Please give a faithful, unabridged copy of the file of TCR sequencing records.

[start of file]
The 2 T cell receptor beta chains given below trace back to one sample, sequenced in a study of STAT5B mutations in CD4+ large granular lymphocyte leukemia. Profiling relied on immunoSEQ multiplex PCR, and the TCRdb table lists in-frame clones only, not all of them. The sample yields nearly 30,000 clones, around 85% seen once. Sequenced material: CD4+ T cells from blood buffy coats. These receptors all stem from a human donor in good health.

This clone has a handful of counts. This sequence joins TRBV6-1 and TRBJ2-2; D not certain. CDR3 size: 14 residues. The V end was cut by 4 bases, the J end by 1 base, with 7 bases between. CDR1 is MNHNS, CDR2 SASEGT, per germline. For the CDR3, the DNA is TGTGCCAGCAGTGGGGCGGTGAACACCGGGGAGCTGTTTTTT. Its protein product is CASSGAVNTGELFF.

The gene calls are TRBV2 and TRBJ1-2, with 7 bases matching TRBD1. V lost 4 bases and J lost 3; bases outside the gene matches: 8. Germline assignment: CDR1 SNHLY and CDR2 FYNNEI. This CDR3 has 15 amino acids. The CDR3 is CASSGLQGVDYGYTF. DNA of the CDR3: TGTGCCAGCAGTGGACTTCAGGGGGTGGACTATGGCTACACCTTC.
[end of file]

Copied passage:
The 2 T cell receptor beta chains given below trace back to one sample, sequenced in a study of STAT5B mutations in CD4+ large granular lymphocyte leukemia. Profiling relied on immunoSEQ multiplex PCR, and the TCRdb table lists in-frame clones only, not all of them. The sample yields nearly 30,000 clones, around 85% seen once. Sequenced material: CD4+ T cells from blood buffy coats. These receptors all stem from a human donor in good health.

This clone has a handful of counts. This sequence joins TRBV6-1 and TRBJ2-2; D not certain. CDR3 size: 14 residues. The V end was cut by 4 bases, the J end by 1 base, with 7 bases between. CDR1 is MNHNS, CDR2 SASEGT, per germline. For the CDR3, the DNA is TGTGCCAGCAGTGGGGCGGTGAACACCGGGGAGCTGTTTTTT. Its protein product is CASSGAVNTGELFF.

The gene calls are TRBV2 and TRBJ1-2, with 7 bases matching TRBD1. V lost 4 bases and J lost 3; bases outside the gene matches: 8. Germline assignment: CDR1 SNHLY and CDR2 FYNNEI. This CDR3 has 15 amino acids. The CDR3 is CASSGLQGVDYGYTF. DNA of the CDR3: TGTGCCAGCAGTGGACTTCAGGGGGTGGACTATGGCTACACCTTC.